Originally posted by jazzbass


That's why I say open circuit mode is the main design - grounding operation occurs 4 out of potentially hundreds of inputs and then randomly after that is maybe 10% of time it detects th pads are low. The other 90% of the time is all open circuit.

There are one-wire grounding systems that detect brake wear primarily via grounding to the rotor. This one isn't one of them. In these grounding systems, the entire sensor has a large conductive area to ensure reliable and repeatable electrical contact with the rotor. That is simply not the case with the Carrera sensors.
After reading Jazzbass' explanation it seems his observation is inescapable; if you're going to bother to design and build an open circuit system then that would be the primary mode of operation, particularly insofar as the open circuit system is more useful as once opened it will continue to give warning when brakes are not being applied, which certainly is better than warning only when brakes are applied.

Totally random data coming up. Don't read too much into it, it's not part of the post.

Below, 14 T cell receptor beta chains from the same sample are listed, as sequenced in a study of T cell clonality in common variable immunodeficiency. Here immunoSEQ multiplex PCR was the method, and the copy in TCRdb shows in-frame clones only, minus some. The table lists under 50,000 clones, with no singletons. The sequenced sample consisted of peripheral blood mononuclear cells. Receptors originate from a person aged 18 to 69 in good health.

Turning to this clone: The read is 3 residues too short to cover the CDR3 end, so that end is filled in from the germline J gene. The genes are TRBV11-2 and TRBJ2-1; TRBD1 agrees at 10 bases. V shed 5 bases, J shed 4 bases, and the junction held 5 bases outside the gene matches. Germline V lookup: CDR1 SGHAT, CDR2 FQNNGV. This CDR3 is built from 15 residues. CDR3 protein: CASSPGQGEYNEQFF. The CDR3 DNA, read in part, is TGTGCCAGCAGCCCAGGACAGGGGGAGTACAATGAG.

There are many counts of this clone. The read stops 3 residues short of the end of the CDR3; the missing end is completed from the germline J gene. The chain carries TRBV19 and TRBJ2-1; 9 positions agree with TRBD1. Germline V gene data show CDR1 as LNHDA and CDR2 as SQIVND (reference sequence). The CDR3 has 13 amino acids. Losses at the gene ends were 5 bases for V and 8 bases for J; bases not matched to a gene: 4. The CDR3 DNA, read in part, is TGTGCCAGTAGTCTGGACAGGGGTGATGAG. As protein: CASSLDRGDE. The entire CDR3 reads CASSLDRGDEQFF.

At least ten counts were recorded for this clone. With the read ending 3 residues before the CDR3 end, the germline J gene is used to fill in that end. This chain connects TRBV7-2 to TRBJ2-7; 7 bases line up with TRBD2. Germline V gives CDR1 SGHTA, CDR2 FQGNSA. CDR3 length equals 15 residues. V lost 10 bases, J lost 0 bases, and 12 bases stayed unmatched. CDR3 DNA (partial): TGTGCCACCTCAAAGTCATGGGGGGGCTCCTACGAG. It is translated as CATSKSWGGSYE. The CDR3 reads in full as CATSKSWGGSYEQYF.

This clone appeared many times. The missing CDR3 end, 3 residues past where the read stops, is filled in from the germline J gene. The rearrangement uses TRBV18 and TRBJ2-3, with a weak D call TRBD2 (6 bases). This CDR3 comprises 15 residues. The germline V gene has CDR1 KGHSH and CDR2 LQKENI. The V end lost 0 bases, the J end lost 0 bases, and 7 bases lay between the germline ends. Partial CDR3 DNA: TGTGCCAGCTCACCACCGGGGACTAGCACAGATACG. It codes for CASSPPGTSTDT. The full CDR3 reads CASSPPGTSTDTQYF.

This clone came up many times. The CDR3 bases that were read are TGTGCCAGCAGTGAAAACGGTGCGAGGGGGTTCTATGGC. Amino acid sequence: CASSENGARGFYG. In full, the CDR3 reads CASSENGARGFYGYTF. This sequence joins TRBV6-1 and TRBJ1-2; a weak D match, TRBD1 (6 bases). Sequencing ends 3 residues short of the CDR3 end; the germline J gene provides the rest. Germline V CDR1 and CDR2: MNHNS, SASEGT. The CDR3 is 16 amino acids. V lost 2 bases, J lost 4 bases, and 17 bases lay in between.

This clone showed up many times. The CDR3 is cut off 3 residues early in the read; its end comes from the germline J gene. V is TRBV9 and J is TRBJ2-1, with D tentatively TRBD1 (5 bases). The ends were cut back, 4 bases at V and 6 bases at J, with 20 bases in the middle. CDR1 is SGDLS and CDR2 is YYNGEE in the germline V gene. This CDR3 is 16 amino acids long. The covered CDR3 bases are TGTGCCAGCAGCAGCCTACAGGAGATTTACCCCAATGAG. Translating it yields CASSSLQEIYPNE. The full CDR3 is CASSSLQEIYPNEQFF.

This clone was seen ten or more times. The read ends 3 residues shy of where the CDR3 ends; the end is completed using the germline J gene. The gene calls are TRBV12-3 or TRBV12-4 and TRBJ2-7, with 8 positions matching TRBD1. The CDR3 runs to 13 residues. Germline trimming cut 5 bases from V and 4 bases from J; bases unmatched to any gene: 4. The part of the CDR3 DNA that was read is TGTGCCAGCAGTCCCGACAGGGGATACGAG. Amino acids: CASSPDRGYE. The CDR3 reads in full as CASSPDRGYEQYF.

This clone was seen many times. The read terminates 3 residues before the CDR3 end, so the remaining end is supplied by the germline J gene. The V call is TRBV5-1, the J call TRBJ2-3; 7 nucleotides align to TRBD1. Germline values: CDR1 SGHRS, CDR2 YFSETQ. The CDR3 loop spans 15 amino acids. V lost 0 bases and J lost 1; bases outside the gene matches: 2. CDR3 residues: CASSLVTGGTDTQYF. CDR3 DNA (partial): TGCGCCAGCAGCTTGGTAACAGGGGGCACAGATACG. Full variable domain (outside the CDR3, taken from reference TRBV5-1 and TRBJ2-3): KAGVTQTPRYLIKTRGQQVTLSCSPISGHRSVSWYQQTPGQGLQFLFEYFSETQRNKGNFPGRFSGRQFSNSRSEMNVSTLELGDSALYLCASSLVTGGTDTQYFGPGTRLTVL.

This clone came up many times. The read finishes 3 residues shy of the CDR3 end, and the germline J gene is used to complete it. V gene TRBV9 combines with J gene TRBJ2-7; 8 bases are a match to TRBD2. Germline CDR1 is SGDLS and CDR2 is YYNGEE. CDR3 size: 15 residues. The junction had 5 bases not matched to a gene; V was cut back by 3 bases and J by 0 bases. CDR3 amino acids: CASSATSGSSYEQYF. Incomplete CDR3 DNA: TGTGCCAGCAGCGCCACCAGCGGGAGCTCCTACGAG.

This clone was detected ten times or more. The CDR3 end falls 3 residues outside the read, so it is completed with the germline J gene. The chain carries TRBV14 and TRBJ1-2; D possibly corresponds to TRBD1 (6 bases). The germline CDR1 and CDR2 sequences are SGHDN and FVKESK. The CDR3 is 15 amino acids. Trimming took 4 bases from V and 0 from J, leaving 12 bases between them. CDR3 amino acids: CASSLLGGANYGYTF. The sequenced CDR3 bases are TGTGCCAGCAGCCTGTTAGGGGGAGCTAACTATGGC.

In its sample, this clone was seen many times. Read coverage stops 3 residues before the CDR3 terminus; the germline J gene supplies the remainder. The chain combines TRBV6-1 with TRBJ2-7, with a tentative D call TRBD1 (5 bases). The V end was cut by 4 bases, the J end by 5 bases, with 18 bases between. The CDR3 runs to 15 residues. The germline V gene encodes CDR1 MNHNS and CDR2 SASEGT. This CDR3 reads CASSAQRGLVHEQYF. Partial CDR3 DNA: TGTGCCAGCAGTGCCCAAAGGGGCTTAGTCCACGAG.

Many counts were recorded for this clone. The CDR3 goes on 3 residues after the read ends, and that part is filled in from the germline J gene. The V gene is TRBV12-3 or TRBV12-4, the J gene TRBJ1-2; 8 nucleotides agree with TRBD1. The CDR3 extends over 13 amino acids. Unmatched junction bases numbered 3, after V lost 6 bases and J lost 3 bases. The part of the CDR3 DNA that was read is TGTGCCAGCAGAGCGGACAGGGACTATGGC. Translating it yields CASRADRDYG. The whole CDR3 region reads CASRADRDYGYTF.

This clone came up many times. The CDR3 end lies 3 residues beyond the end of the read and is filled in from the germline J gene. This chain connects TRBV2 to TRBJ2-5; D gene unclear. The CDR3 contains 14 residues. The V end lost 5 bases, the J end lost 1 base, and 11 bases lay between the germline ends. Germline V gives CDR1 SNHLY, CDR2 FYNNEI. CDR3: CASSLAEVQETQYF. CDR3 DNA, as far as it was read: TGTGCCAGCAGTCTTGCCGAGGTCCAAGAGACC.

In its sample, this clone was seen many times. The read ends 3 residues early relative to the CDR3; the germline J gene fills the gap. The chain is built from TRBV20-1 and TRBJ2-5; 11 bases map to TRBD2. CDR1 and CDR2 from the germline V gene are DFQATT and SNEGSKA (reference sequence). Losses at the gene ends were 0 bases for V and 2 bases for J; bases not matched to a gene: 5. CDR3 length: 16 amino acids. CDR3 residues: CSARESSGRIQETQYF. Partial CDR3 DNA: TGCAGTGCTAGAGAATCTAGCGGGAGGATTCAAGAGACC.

Old 06-12-2007, 02:13 PM
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Exactly what I was thinking. Having the circuit broken forces you to tend to the pads or the light will not extinguish. A ground- indicating system would cause the light to flicker but be mostly off.

Another question: if one were to replace the pads before the light comes on, do you re-use the old sensors or get new ones anyway? Similarly, if your light comes on, but it turns out only one sensor has worn thru, must you replace all of them?
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Old 06-12-2007, 05:47 PM
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Quote:
Originally posted by dentist90